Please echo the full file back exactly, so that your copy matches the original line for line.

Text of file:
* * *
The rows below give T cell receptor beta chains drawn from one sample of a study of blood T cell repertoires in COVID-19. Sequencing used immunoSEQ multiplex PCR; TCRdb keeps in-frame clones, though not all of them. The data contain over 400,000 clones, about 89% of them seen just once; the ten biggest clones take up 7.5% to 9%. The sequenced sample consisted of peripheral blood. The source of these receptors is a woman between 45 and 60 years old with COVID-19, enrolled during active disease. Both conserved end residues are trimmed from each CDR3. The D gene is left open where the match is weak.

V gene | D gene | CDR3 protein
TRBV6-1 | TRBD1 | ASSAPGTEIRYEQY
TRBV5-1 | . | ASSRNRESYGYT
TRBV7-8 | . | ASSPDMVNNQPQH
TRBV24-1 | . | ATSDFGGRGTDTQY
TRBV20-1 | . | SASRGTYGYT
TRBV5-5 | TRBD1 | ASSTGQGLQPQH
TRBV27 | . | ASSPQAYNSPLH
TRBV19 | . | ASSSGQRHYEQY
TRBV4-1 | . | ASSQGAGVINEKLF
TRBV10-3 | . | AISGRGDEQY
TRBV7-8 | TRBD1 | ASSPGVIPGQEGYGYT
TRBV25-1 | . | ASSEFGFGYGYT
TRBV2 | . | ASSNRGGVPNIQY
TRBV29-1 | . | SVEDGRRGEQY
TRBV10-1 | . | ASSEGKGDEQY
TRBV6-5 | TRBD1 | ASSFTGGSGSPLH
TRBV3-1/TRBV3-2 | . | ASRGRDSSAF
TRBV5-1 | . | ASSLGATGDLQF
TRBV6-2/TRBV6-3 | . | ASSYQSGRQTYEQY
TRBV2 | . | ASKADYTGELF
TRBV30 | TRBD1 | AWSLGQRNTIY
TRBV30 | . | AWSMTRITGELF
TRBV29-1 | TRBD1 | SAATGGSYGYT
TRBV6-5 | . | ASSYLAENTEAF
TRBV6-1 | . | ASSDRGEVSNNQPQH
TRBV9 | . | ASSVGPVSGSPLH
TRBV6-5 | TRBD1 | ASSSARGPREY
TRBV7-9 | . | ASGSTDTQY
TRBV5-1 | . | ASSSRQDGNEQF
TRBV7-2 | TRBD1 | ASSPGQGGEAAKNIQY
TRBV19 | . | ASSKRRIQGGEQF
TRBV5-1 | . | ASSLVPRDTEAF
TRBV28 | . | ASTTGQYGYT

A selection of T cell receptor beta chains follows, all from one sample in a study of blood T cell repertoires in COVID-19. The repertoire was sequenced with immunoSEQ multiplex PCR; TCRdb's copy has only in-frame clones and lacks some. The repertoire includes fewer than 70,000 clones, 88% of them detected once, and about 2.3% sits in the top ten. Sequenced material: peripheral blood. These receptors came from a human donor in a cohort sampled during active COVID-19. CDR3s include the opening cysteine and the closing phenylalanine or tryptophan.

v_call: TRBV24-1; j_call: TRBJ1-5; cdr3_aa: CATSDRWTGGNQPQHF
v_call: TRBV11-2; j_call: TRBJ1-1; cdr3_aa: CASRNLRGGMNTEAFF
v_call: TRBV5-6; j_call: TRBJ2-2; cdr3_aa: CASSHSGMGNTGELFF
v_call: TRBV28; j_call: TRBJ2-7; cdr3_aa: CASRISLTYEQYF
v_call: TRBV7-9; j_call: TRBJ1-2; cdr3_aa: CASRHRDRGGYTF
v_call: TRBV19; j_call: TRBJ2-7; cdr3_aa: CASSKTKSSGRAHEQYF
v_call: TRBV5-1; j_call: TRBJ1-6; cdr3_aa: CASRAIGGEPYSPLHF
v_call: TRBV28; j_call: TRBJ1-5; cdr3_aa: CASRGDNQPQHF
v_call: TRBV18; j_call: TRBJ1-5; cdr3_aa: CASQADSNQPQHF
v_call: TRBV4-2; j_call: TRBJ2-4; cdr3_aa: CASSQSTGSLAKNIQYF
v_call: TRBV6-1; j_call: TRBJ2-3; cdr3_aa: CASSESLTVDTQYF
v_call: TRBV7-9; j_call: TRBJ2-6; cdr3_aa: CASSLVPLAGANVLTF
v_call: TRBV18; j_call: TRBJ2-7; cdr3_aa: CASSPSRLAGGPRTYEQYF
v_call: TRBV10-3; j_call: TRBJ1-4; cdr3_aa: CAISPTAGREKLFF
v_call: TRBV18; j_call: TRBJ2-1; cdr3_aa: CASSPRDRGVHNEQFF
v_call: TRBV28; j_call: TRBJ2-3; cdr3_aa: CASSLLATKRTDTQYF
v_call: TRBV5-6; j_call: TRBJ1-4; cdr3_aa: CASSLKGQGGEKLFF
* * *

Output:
The rows below give T cell receptor beta chains drawn from one sample of a study of blood T cell repertoires in COVID-19. Sequencing used immunoSEQ multiplex PCR; TCRdb keeps in-frame clones, though not all of them. The data contain over 400,000 clones, about 89% of them seen just once; the ten biggest clones take up 7.5% to 9%. The sequenced sample consisted of peripheral blood. The source of these receptors is a woman between 45 and 60 years old with COVID-19, enrolled during active disease. Both conserved end residues are trimmed from each CDR3. The D gene is left open where the match is weak.

V gene | D gene | CDR3 protein
TRBV6-1 | TRBD1 | ASSAPGTEIRYEQY
TRBV5-1 | . | ASSRNRESYGYT
TRBV7-8 | . | ASSPDMVNNQPQH
TRBV24-1 | . | ATSDFGGRGTDTQY
TRBV20-1 | . | SASRGTYGYT
TRBV5-5 | TRBD1 | ASSTGQGLQPQH
TRBV27 | . | ASSPQAYNSPLH
TRBV19 | . | ASSSGQRHYEQY
TRBV4-1 | . | ASSQGAGVINEKLF
TRBV10-3 | . | AISGRGDEQY
TRBV7-8 | TRBD1 | ASSPGVIPGQEGYGYT
TRBV25-1 | . | ASSEFGFGYGYT
TRBV2 | . | ASSNRGGVPNIQY
TRBV29-1 | . | SVEDGRRGEQY
TRBV10-1 | . | ASSEGKGDEQY
TRBV6-5 | TRBD1 | ASSFTGGSGSPLH
TRBV3-1/TRBV3-2 | . | ASRGRDSSAF
TRBV5-1 | . | ASSLGATGDLQF
TRBV6-2/TRBV6-3 | . | ASSYQSGRQTYEQY
TRBV2 | . | ASKADYTGELF
TRBV30 | TRBD1 | AWSLGQRNTIY
TRBV30 | . | AWSMTRITGELF
TRBV29-1 | TRBD1 | SAATGGSYGYT
TRBV6-5 | . | ASSYLAENTEAF
TRBV6-1 | . | ASSDRGEVSNNQPQH
TRBV9 | . | ASSVGPVSGSPLH
TRBV6-5 | TRBD1 | ASSSARGPREY
TRBV7-9 | . | ASGSTDTQY
TRBV5-1 | . | ASSSRQDGNEQF
TRBV7-2 | TRBD1 | ASSPGQGGEAAKNIQY
TRBV19 | . | ASSKRRIQGGEQF
TRBV5-1 | . | ASSLVPRDTEAF
TRBV28 | . | ASTTGQYGYT

A selection of T cell receptor beta chains follows, all from one sample in a study of blood T cell repertoires in COVID-19. The repertoire was sequenced with immunoSEQ multiplex PCR; TCRdb's copy has only in-frame clones and lacks some. The repertoire includes fewer than 70,000 clones, 88% of them detected once, and about 2.3% sits in the top ten. Sequenced material: peripheral blood. These receptors came from a human donor in a cohort sampled during active COVID-19. CDR3s include the opening cysteine and the closing phenylalanine or tryptophan.

v_call: TRBV24-1; j_call: TRBJ1-5; cdr3_aa: CATSDRWTGGNQPQHF
v_call: TRBV11-2; j_call: TRBJ1-1; cdr3_aa: CASRNLRGGMNTEAFF
v_call: TRBV5-6; j_call: TRBJ2-2; cdr3_aa: CASSHSGMGNTGELFF
v_call: TRBV28; j_call: TRBJ2-7; cdr3_aa: CASRISLTYEQYF
v_call: TRBV7-9; j_call: TRBJ1-2; cdr3_aa: CASRHRDRGGYTF
v_call: TRBV19; j_call: TRBJ2-7; cdr3_aa: CASSKTKSSGRAHEQYF
v_call: TRBV5-1; j_call: TRBJ1-6; cdr3_aa: CASRAIGGEPYSPLHF
v_call: TRBV28; j_call: TRBJ1-5; cdr3_aa: CASRGDNQPQHF
v_call: TRBV18; j_call: TRBJ1-5; cdr3_aa: CASQADSNQPQHF
v_call: TRBV4-2; j_call: TRBJ2-4; cdr3_aa: CASSQSTGSLAKNIQYF
v_call: TRBV6-1; j_call: TRBJ2-3; cdr3_aa: CASSESLTVDTQYF
v_call: TRBV7-9; j_call: TRBJ2-6; cdr3_aa: CASSLVPLAGANVLTF
v_call: TRBV18; j_call: TRBJ2-7; cdr3_aa: CASSPSRLAGGPRTYEQYF
v_call: TRBV10-3; j_call: TRBJ1-4; cdr3_aa: CAISPTAGREKLFF
v_call: TRBV18; j_call: TRBJ2-1; cdr3_aa: CASSPRDRGVHNEQFF
v_call: TRBV28; j_call: TRBJ2-3; cdr3_aa: CASSLLATKRTDTQYF
v_call: TRBV5-6; j_call: TRBJ1-4; cdr3_aa: CASSLKGQGGEKLFF